In Malaysia, valuers usually adopt the sales comparison method which takes into account recent transacted property prices from the Valuation and Property Services Department (JPPH). However, they will make the necessary adjustments based on the condition of the property and value-added from renovations (if any). Therefore, properties in the same area located next to each other will not necessarily share the same value. Apart from that, factors such as the property’s location and nearby amenities will be taken into account too. These will be elaborated below.
Of course, property sellers could also get a professional valuation to ascertain the minimum selling price that they should settle for when negotiating with a potential buyer.
What are some of the factors which determine how much your house is worth?
Clearly, valuation is a critical element in the process of buying and selling properties that many often overlook. A better understanding of what makes your property more (or less) valuable would help you maintain the long term value of your home or assist in your purchasing/investment decision.
Below are 4 factors that may have a significant impact on your residential property’s valuation:-
It is the oldest cliché in the book, but this is probably the prime factor in determining the value of your property. For example, in Klang Valley, the value of your property is generally higher the nearer you are to the city centre. That is why home prices in the Kuala Lumpur central business district have skyrocketed in the last decade.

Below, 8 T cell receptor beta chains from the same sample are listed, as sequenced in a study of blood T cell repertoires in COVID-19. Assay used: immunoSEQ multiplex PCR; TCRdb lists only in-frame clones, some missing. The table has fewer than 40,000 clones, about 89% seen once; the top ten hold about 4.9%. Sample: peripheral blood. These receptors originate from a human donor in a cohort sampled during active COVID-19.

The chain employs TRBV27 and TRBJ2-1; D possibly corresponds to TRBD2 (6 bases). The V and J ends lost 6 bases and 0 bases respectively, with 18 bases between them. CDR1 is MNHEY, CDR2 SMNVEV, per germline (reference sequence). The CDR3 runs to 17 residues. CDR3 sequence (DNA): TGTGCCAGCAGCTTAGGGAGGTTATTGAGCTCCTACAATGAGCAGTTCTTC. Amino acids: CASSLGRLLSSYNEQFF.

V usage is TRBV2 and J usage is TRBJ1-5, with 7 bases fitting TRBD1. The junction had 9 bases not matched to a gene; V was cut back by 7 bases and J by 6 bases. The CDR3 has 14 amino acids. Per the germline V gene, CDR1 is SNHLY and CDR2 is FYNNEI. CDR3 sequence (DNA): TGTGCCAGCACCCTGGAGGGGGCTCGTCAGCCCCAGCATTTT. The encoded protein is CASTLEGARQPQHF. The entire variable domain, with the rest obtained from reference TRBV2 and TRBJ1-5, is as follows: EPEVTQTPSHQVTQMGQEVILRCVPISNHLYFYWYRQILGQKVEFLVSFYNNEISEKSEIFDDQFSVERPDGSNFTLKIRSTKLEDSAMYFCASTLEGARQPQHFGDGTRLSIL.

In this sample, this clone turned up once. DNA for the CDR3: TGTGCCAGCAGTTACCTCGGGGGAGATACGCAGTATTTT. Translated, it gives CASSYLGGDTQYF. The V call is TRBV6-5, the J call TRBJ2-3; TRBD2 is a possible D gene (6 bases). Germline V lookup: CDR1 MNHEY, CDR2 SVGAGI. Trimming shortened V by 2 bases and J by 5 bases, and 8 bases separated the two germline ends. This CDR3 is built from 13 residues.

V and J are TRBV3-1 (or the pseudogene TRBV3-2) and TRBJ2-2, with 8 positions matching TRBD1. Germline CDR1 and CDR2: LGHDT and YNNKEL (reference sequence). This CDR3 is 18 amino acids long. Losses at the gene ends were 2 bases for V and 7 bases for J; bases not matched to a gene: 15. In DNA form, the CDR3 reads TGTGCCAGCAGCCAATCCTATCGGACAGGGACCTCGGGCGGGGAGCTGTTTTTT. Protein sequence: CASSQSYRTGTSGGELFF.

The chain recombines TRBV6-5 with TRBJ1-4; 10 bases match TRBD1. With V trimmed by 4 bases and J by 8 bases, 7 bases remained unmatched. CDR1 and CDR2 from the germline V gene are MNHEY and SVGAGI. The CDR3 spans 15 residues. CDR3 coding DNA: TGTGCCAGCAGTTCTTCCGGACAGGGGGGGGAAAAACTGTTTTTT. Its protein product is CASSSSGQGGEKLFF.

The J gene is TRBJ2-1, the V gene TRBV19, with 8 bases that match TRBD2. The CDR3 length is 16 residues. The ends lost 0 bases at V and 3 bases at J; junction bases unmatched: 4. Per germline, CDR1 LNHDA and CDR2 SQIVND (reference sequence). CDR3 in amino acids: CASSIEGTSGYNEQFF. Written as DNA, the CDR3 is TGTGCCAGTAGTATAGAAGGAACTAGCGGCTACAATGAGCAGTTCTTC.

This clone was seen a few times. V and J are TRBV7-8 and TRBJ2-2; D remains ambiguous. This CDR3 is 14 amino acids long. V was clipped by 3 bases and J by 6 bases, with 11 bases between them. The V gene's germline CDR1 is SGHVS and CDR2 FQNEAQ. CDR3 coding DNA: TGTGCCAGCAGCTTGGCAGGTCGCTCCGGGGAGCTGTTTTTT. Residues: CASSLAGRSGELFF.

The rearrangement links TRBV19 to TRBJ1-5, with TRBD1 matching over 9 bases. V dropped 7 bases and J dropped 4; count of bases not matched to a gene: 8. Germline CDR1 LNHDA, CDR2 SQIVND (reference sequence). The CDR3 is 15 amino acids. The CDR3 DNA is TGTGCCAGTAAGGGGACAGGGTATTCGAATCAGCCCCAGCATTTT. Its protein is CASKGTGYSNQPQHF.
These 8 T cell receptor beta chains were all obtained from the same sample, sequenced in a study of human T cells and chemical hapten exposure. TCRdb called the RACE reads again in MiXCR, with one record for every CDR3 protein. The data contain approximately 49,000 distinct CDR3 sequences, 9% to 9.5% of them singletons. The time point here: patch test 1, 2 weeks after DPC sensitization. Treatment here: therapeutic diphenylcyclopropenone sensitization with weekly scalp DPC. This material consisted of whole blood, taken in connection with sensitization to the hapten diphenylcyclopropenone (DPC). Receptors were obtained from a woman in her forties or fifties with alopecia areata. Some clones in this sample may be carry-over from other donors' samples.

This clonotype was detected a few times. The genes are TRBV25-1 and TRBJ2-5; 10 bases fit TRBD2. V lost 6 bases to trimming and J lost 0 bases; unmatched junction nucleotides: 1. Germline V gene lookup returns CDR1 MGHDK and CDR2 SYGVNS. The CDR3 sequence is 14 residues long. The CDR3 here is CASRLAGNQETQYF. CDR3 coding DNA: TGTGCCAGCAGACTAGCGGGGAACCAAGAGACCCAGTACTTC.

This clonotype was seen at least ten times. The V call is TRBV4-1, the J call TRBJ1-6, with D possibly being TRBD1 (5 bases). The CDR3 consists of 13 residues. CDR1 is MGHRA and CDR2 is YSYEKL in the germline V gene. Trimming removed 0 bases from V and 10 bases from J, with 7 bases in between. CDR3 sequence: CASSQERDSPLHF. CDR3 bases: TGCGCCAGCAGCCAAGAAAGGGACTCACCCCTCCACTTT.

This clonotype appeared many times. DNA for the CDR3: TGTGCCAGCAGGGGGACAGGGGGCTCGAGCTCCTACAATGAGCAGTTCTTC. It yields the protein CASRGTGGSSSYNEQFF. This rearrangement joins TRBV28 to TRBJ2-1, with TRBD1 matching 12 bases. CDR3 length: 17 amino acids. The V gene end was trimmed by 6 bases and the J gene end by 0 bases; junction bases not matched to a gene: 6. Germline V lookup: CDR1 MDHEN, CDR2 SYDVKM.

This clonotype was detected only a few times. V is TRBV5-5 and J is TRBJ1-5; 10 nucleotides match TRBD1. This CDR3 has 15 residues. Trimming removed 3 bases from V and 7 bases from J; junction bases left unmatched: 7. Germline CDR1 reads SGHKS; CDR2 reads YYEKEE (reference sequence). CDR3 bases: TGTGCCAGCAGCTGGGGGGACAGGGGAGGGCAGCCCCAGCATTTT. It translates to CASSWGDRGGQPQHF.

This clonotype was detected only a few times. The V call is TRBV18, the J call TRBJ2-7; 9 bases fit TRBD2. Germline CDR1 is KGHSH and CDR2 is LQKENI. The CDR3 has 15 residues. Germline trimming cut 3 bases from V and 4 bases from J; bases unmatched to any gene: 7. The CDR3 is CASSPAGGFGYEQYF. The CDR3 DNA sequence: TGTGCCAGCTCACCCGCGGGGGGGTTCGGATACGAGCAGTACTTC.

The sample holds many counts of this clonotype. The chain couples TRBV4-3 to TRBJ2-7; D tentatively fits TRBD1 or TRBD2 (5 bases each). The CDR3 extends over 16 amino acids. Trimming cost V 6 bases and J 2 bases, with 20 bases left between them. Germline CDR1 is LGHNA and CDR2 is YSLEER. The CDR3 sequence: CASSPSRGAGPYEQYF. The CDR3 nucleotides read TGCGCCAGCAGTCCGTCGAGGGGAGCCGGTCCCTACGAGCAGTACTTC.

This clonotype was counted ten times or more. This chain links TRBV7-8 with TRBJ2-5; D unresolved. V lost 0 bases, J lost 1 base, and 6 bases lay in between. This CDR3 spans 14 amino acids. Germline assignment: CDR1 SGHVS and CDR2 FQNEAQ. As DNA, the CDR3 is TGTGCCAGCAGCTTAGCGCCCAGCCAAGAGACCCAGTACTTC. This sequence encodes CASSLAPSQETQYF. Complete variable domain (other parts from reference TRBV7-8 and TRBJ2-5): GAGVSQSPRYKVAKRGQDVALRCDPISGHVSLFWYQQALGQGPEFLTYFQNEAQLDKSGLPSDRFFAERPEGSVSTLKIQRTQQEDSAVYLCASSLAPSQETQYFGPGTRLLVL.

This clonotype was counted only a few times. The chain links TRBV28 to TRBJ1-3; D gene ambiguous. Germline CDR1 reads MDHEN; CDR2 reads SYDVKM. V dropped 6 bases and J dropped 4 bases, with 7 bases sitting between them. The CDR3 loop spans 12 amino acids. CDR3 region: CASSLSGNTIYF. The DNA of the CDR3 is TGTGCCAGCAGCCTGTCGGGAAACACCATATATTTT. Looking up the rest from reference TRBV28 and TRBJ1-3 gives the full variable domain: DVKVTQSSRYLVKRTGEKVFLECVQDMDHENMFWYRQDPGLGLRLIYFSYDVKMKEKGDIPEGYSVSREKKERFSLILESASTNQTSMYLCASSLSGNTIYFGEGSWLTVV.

But location is linked to numerous other factors too. If your home is within the vicinity of something undesirable – such as a cemetery, power stations or a waste disposal area – that could be detrimental to the property’s value.
A valuer’s insight: Properties that face a western orientation tend to be less valuable as the afternoon sunlight comes in at an almost horizontal angle. This may lead to higher costs incurred to increase the cooling of the property. Also, homes that face a T-junction tend to be less valuable due to the risks associated with increased chances that vehicles might collide with the gates of the said properties.
2. Accessibility and amenities
If your property is near a newly opened major highway, that might increase its value. A good road network and presence of public transit nodes such as LRT and MRT stations are huge plus points these days. Many aspiring homebuyers who live in urban areas base their purchasing decisions on the commute time to their workplace!